1 November 2023
An attempt to undermine the Dublin Declaration may have backfired. It is exactly a year since the Dublin Declaration, in which prominent academics and medical professionals have pledged to support and contribute to efforts to show scientifically that livestock farming brings benefits to society, first came to light. Report by Leatherbiz.
More than 1,000 scientists with high levels of knowledge and expertise about the contribution livestock can make to human wellbeing and to the health of the planet have now signed the Dublin Declaration, committing themselves to making their evidence-based arguments heard in the public square.
In time for the document’s first anniversary at the end of October, London-based newspaper The Guardian published an article that said the academics behind the Dublin Declaration have “significant links to the livestock industry and its consultants”.
Its information for the article came from Unearthed, a journalism project run by campaign group Greenpeace UK. The article aimed particular criticism at two of the six members of the organising committee that initiated the Dublin Declaration, Prof Dr Peer Ederer and Prof Dr Frédéric Leroy, mostly because of negative comments they have made in the past about vegan diets and plant-based foods that consumers are being encouraged to use instead of meat.
After The Guardian raised concerns about potential conflicts of interest, a new page on authorship appeared on the Dublin Declaration website. It said: “No financial funding or other material support has been received from any third-party source, whether private or public, to arrange, coordinate, co-author or publish the Dublin Declaration.”
It then listed the non-remunerated work that the organising committee members do for a number of meat and livestock sector research organisations around the world. Explaining the addition of the new page on authorship to the Dublin Declaration website, Professor Ederer told The Guardian: “We had not [previously] reported about our potential conflicts of interest, as would be common in scientific practice, so we fixed this.”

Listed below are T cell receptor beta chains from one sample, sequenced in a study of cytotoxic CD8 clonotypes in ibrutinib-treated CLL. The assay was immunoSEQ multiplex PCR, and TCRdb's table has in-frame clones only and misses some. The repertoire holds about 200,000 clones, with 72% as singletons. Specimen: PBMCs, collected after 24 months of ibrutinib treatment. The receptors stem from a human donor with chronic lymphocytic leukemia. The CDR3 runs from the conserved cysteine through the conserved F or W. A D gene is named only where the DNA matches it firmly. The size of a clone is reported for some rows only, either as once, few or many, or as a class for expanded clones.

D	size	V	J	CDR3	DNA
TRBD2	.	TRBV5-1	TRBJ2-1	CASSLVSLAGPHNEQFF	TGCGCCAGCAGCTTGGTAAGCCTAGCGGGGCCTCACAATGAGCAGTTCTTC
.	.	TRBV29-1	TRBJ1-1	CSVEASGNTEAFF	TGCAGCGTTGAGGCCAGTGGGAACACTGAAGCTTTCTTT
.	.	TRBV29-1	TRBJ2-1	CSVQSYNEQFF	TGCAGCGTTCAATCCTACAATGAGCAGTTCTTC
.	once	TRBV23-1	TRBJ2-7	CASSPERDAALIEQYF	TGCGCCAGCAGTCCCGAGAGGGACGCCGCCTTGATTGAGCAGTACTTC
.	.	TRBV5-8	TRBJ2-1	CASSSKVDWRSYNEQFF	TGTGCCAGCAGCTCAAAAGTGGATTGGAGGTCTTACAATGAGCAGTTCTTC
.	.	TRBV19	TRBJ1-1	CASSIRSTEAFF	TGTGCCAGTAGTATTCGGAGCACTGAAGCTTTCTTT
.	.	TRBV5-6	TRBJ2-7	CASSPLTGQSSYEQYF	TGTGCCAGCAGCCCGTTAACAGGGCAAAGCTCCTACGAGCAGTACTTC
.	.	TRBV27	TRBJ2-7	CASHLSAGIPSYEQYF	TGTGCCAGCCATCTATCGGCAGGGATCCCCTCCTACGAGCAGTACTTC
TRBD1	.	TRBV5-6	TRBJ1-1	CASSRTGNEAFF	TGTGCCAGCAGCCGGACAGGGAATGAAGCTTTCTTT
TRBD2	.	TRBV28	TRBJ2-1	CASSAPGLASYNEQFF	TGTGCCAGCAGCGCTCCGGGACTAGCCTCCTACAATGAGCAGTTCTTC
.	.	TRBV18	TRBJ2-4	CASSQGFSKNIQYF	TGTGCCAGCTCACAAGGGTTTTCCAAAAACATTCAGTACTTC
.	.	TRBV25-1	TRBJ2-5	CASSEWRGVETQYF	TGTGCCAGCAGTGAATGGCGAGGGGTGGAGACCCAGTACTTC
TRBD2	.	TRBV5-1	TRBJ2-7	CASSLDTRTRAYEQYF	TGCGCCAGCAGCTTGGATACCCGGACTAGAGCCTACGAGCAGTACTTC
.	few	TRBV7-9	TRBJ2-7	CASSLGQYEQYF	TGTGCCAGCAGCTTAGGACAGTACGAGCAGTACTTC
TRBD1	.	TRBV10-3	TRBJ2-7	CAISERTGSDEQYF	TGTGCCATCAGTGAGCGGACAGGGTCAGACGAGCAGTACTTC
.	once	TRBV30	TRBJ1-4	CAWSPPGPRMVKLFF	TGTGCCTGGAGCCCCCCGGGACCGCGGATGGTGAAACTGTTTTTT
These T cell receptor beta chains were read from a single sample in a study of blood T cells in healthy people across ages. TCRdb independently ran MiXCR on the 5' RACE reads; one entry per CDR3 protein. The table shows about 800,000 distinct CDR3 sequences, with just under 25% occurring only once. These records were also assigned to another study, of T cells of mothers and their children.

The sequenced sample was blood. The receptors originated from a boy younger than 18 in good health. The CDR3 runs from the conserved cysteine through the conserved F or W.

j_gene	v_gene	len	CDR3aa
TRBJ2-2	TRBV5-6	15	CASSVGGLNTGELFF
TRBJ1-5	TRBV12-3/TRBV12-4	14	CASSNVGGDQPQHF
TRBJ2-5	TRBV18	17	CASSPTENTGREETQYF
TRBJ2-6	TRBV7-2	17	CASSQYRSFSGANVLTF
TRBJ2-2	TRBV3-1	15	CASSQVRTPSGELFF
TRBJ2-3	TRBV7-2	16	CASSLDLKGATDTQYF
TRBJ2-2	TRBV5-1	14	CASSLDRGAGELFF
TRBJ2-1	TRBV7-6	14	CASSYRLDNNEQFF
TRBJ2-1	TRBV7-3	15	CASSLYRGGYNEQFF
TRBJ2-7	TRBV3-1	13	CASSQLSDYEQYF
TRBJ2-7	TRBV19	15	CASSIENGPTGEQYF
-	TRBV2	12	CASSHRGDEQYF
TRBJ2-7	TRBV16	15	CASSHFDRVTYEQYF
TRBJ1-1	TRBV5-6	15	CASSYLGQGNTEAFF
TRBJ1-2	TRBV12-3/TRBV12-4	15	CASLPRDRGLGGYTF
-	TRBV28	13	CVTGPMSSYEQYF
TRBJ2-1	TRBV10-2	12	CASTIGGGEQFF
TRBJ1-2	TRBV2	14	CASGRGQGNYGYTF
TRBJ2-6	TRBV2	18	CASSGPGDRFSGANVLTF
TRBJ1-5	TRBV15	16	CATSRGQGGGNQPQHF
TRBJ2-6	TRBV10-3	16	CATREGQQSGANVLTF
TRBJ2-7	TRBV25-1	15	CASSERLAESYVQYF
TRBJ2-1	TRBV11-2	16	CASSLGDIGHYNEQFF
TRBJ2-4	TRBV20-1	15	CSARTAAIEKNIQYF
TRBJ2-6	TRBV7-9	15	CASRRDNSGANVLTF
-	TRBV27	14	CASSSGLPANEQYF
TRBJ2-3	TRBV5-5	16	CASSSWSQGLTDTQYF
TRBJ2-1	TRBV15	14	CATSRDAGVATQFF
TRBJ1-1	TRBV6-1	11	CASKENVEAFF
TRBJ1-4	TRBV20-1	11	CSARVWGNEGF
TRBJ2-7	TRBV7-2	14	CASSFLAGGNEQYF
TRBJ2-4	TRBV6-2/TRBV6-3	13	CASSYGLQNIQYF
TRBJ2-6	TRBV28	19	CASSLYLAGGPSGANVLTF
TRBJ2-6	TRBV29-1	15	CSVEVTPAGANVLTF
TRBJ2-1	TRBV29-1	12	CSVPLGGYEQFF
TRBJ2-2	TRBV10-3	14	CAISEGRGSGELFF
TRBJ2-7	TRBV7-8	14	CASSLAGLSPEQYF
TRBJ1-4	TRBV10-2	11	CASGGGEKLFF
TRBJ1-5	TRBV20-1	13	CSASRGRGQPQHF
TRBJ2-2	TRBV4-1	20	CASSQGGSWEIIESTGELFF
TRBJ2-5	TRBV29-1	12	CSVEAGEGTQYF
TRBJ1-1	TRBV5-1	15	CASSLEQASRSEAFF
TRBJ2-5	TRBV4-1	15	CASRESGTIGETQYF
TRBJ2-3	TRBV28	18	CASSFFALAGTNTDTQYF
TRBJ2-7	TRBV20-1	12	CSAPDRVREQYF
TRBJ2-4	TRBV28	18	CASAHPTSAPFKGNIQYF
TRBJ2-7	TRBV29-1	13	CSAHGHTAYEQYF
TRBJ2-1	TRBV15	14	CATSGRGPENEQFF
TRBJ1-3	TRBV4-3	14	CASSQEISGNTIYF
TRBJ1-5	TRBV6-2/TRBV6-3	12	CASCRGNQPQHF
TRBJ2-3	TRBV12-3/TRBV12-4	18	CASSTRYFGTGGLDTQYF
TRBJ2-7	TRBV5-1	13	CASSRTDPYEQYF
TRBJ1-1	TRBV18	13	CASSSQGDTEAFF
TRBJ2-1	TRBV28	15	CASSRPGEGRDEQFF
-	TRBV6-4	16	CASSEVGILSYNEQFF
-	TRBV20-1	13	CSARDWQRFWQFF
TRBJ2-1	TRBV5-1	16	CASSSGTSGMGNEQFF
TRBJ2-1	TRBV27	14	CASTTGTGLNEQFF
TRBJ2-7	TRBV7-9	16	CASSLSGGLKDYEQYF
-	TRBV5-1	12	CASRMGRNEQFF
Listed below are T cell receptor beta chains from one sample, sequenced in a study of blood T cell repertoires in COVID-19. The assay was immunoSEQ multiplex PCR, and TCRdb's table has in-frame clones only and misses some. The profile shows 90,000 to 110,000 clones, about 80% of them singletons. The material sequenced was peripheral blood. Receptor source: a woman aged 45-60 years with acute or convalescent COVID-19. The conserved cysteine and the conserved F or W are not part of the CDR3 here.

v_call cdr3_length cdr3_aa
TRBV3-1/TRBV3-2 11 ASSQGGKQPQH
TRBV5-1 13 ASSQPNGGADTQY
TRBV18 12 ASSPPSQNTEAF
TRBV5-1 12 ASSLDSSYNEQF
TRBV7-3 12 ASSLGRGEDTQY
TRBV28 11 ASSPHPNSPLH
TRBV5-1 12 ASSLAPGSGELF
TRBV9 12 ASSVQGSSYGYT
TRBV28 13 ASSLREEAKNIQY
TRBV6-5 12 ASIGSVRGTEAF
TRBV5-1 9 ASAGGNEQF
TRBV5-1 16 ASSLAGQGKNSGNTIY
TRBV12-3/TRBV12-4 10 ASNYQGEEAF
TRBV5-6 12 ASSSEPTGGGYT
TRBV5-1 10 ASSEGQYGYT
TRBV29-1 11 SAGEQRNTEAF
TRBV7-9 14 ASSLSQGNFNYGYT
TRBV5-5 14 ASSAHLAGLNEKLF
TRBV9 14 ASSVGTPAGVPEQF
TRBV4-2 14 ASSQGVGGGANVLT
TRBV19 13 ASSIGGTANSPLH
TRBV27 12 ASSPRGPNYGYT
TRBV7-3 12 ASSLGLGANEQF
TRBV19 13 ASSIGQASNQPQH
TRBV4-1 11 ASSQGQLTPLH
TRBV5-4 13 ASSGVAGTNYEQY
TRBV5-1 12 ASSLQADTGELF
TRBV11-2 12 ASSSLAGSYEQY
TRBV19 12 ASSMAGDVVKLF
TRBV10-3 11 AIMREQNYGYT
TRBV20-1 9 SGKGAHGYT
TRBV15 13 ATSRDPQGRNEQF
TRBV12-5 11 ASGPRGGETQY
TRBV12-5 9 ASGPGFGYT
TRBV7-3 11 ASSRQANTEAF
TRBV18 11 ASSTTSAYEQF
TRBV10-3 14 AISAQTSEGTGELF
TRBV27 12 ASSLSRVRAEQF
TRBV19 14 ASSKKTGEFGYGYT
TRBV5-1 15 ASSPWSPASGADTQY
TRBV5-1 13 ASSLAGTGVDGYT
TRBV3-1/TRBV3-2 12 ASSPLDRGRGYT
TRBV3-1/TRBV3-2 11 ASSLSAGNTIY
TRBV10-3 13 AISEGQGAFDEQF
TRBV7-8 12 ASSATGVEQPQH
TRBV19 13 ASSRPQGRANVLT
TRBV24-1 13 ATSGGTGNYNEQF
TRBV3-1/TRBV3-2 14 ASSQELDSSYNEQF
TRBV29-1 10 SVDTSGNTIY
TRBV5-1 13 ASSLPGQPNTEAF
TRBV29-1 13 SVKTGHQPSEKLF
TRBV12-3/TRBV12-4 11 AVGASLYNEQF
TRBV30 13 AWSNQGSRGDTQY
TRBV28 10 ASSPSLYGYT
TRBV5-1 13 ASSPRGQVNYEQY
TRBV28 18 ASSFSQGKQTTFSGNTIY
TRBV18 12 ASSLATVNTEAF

Following the publication of the article, a prominent anti-meat figure and frequent contributor to The Guardian, George Monbiot, took to social media to say the Dublin Declaration was “pseudo-scientific claptrap aimed at regulators, denying the impacts of animal farming”. He also said he had been wondering about its sudden emergence last year and that it was now clear to him that “the meat lobby was all over it”.
In an immediate response, Professor Leroy turned questions about objectivity back at The Guardian. He pointed out that the newspaper had acknowledged receipt of funding from Silicon Valley-based project Open Philanthropy to publish content that is critical of meat and livestock farming. Professor Leroy said this funding amounted to almost $1.8 million. Open Philanthropy is an investor in synthetic substitutes for meat and in a company set up by the former campaigns director at a prominent animal rights group to develop technology for manufacturing vegan food products.
In further comments, Professor Leroy said he supported meat consumption but recognised the need for fundamental change to animal agriculture practices. He insisted he was not involved in lobbying for the corporate animal agriculture sector.
He went on to describe the new article in The Guardian as an attempt to “disingenuously frame scientific work countering radical anti-livestock rhetoric as having been paid for by ‘Big Meat’. “This is patently untrue,” the Belgian academic added, “[while] The Guardian gets paid lots by the vegan-tech crowd to generate radical anti-livestock rhetoric.”